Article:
India is also very fucked up in regard to many other animals. Don't understand why they have double standard with water buffaloes. They are so cool, sweet and sensitive, and provide maybe even more milk products.
Out of control population and psychopathic economic-and-caste practices have radically changed this traditional reality, and it's becoming a real mess.
But hanging with the (real) cowboys, stroking the cows while savoring the exquisite fresh 'malai' in the barn by candle-light is hard to beat.

amarynth said...

I grew up like that ... even 300 milking cows .. we knew each one by name. A favorite was to feed the calves ... stick a hand into the milk and let them suck it off your hand - lovely.

amarynth said...

Here is something really great. Gorillas dismantling traps

bholanath said...

Thanks, Amarynth -
That's totally over the top hilarious. And deeply interesting on so many levels. I envision seeing more of this type thing happening.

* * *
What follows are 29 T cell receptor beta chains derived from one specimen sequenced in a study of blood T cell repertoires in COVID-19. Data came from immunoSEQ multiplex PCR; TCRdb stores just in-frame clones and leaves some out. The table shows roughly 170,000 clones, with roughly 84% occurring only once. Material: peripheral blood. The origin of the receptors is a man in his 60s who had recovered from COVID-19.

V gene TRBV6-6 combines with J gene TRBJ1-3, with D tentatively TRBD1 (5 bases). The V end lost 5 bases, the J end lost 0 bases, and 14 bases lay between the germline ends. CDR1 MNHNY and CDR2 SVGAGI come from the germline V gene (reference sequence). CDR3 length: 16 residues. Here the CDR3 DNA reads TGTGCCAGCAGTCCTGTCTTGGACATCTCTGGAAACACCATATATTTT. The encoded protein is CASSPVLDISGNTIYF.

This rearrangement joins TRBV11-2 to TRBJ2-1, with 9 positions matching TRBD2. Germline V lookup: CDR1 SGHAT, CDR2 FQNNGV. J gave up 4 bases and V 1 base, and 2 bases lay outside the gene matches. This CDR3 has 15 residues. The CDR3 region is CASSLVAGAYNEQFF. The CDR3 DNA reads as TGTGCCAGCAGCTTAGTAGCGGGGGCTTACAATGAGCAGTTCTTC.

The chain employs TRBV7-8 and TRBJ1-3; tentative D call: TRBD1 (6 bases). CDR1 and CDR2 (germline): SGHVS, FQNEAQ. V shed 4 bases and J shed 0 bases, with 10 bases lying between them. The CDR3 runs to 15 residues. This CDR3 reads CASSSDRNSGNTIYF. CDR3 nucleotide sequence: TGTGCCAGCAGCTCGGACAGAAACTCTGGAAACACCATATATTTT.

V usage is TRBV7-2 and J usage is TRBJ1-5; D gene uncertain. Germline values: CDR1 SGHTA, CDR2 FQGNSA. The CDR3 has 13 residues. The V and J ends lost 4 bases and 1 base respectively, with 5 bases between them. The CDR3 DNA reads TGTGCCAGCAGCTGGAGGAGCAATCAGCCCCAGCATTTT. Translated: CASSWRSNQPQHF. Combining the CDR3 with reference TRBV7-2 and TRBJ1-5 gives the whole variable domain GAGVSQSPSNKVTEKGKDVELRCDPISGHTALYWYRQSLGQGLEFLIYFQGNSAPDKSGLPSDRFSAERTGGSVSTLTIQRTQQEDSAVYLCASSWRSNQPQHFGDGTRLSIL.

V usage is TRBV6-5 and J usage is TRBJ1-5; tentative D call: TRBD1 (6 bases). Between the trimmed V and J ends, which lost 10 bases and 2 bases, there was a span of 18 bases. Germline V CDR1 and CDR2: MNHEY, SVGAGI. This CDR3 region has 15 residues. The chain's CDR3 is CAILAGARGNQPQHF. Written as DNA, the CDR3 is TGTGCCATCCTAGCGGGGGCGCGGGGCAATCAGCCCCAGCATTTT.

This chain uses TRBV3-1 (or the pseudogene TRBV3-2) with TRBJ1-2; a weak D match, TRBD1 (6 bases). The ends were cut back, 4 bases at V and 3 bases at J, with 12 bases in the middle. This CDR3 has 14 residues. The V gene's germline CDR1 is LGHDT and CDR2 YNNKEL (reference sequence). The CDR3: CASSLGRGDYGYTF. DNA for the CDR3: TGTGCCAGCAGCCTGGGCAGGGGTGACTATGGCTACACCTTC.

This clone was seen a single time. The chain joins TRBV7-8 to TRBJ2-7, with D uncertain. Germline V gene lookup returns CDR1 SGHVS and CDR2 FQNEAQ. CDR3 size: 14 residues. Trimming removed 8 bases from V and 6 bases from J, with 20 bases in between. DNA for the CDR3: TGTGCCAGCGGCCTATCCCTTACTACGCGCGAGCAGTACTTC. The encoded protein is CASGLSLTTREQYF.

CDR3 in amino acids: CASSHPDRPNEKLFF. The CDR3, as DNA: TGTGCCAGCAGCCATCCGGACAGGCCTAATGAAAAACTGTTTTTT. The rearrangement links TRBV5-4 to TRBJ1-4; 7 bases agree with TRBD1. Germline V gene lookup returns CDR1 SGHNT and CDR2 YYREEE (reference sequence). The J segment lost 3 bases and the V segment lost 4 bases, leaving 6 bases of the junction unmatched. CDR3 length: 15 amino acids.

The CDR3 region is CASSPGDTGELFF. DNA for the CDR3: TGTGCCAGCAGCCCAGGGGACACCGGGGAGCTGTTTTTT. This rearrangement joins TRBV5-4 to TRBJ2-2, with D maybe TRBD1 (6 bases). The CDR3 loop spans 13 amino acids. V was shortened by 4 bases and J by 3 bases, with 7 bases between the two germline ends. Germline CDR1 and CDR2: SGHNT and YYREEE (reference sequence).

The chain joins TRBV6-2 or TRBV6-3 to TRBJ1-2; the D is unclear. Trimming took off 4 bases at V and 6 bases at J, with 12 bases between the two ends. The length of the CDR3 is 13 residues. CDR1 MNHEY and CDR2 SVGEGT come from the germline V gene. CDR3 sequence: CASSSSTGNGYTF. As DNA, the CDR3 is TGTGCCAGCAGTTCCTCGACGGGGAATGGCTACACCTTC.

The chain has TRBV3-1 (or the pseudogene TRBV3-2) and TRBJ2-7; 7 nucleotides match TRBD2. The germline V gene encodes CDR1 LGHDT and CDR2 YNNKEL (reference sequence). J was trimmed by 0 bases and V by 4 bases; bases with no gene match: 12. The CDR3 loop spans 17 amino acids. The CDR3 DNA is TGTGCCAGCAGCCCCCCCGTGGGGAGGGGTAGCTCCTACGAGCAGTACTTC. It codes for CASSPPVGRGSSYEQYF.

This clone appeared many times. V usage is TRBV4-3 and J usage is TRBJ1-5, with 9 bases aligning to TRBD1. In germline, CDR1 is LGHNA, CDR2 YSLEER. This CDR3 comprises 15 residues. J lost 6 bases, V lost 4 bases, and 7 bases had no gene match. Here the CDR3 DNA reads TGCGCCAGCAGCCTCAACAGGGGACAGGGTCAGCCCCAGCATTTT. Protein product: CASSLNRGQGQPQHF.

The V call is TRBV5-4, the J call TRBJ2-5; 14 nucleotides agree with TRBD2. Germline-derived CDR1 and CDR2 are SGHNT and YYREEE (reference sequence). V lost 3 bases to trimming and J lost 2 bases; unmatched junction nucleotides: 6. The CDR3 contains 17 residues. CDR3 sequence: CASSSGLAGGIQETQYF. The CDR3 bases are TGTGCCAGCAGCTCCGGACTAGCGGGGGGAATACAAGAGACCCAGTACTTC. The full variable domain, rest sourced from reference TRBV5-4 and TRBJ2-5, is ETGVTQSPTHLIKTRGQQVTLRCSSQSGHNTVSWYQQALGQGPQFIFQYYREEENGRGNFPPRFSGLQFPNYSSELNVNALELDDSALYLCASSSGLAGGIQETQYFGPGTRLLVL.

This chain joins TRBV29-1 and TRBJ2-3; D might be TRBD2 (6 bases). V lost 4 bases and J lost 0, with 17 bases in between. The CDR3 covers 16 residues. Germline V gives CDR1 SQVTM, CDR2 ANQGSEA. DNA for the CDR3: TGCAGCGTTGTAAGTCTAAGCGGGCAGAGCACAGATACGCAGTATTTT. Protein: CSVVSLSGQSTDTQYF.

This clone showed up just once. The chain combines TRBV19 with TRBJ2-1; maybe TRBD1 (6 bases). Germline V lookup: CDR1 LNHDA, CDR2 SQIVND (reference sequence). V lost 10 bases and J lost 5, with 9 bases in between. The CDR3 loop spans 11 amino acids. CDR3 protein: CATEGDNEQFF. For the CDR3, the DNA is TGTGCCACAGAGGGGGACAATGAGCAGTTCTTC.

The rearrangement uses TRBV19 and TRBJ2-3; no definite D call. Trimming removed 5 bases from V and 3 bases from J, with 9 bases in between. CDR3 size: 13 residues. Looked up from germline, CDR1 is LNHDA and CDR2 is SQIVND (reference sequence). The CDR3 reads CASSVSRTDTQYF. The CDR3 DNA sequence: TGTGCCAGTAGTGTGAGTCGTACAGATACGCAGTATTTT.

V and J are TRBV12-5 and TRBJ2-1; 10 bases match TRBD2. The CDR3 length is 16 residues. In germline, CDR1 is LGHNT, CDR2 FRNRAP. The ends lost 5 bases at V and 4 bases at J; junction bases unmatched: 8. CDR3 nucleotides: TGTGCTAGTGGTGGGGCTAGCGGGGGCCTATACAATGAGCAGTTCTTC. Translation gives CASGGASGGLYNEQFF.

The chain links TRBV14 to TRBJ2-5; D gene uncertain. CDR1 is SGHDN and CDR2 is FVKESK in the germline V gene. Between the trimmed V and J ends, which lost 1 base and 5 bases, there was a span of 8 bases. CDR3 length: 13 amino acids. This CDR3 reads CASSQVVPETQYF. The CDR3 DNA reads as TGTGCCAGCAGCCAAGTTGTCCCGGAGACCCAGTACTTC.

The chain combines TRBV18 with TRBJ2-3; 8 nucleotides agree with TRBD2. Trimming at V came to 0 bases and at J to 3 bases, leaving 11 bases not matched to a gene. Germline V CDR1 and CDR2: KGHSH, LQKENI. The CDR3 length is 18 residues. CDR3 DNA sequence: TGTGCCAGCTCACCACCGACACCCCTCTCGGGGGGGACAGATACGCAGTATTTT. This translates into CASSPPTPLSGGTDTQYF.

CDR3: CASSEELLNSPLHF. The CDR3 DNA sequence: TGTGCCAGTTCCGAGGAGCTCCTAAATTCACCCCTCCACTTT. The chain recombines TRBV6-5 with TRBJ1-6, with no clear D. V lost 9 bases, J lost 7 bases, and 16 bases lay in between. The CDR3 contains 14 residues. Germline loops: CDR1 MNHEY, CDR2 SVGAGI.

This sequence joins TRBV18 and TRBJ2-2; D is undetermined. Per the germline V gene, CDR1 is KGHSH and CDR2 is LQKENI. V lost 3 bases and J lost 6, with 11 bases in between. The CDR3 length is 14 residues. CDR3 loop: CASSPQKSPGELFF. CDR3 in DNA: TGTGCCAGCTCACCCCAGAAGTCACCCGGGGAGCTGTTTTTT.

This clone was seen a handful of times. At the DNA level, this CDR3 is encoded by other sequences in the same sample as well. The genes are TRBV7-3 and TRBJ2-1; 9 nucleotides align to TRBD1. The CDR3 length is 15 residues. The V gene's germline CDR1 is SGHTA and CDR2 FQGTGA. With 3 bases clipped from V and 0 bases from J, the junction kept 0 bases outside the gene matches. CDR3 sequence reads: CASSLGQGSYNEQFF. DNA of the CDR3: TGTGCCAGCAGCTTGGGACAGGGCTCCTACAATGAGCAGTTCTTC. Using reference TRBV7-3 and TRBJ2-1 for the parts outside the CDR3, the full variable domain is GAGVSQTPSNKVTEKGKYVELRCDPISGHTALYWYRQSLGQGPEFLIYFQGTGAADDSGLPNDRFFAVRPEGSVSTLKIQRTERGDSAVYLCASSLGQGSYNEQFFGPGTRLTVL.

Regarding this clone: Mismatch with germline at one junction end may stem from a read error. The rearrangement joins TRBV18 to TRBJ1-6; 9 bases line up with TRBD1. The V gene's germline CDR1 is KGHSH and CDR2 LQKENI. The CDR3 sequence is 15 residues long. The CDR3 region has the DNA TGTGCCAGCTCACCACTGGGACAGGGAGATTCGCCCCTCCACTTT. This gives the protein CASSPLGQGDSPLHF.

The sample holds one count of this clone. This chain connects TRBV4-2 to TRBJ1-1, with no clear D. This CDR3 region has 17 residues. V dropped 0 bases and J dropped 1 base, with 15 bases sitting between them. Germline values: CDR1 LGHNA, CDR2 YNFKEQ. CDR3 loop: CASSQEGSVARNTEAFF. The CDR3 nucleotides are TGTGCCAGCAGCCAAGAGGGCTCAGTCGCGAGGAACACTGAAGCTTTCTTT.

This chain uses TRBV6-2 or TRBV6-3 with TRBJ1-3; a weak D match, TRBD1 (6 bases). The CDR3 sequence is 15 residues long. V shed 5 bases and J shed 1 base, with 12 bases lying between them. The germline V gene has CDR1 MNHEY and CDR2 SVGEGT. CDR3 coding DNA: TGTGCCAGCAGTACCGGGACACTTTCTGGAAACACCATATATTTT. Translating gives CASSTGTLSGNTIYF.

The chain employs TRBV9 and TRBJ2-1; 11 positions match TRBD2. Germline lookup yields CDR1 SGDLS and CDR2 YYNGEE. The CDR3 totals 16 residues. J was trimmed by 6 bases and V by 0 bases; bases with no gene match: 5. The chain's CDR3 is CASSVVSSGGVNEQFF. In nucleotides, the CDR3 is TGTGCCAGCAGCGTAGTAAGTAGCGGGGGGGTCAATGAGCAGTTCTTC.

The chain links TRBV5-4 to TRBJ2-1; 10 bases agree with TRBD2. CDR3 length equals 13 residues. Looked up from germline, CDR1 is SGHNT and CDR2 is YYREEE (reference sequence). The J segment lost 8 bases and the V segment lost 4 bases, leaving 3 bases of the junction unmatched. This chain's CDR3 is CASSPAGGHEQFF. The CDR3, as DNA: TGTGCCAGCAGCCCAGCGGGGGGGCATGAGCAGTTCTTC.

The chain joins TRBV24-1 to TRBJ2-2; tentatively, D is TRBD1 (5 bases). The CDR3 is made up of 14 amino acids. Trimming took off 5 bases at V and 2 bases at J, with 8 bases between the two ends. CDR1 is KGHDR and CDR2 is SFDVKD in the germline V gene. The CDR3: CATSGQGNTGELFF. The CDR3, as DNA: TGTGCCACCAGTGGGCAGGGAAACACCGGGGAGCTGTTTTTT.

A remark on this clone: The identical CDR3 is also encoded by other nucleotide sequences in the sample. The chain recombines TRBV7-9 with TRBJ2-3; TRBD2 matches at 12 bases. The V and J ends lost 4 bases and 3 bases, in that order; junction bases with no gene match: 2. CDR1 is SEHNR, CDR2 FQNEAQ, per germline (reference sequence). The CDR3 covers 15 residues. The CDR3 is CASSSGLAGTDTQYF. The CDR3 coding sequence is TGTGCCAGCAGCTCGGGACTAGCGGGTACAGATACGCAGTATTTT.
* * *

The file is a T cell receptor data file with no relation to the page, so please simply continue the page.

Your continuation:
Evolution proceeds, tipping points are reached...

Anonymous said...

I did mean to comment earlier bho but strange week over here of general weirdness and watching closely responsive actions to the general weirdness,,,,,mr woolens speech held an awful lot of power in it,,,, I had never heard him or read him before,,,,,he is deeply immersed in very potent powerful beautiful energy,,

Respect neil

Anonymous said...

via Homer..

God bless you, Bholanath.
Thank you so much.

You are a very fine man.
Intelligent and sensitive, skillful, valuable and dear in your compassionate seva.

"Don't misunderstand that we are preaching that mahatmas are only in India. No. By the order of the Supreme Personality of Godhead there are mahatmas even amongst the birds, even amongst the beasts, even amongst the lower than animals. Because this Krsna (God) consciousness movement is going on in different places, in different circumstances."

-Srila Prabhupada